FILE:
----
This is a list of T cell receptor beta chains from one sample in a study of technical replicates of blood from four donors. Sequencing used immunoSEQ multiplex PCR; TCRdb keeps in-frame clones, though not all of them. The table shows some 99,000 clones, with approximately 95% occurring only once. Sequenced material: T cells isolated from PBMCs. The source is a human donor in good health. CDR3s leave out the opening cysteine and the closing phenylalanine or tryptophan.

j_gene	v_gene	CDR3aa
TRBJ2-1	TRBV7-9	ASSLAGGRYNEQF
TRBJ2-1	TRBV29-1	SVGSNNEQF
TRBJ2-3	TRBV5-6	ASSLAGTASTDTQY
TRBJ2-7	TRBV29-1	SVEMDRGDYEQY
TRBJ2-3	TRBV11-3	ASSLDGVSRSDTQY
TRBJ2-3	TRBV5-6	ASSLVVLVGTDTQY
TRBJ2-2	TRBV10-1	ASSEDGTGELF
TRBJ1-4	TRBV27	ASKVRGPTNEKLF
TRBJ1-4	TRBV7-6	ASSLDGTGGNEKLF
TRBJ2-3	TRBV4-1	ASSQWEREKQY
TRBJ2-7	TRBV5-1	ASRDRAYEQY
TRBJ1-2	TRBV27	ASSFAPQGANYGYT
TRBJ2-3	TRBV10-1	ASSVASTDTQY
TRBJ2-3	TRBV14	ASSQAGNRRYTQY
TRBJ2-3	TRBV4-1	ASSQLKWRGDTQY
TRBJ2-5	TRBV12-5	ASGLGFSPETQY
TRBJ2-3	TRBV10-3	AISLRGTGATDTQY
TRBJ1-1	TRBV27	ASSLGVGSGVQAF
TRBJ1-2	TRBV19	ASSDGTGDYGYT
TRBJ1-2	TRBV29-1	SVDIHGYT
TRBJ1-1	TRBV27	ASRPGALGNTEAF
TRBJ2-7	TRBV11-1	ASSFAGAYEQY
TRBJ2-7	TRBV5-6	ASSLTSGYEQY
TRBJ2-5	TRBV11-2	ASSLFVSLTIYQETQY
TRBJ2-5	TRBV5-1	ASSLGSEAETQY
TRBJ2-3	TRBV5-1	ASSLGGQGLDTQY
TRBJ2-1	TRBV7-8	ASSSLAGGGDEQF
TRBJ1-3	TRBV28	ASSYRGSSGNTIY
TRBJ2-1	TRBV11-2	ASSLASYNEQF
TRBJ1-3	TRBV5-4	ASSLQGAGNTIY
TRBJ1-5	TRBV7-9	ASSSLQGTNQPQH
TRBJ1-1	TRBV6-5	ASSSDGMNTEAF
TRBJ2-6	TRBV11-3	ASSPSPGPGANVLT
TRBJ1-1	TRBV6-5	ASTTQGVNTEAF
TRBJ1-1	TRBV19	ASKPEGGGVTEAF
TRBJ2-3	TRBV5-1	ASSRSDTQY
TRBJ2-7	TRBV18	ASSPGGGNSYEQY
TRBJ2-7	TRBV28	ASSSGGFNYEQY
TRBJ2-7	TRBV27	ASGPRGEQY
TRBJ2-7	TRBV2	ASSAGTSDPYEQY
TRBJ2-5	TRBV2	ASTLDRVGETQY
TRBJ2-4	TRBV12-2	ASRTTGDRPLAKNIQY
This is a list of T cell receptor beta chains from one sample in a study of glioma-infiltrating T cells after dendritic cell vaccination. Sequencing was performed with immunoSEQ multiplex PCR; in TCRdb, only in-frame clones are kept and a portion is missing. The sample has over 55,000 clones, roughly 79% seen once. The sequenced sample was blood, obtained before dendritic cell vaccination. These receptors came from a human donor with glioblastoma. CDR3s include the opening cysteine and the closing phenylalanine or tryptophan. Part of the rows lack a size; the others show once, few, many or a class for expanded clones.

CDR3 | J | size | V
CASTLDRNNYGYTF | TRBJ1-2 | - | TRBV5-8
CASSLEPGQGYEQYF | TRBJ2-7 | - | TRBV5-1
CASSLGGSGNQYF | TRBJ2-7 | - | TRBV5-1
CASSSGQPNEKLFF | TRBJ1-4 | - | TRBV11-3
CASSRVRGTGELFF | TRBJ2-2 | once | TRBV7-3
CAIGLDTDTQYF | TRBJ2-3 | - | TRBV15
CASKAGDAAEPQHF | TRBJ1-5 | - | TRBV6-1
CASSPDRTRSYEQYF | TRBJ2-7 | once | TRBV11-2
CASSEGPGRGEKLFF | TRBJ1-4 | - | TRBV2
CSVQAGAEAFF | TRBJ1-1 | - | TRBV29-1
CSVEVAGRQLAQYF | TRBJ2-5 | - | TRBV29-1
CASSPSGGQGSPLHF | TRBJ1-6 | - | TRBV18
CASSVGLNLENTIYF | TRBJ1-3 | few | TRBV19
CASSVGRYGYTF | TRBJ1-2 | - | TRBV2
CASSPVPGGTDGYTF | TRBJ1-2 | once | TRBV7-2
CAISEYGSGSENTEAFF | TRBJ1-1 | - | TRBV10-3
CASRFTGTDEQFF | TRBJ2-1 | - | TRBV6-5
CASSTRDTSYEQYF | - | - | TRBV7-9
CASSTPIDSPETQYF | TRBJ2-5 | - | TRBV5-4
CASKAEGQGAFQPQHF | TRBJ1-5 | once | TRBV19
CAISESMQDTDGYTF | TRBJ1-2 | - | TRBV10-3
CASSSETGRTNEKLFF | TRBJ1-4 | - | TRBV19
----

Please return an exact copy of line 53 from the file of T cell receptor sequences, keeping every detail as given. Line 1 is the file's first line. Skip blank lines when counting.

CASKAGDAAEPQHF | TRBJ1-5 | - | TRBV6-1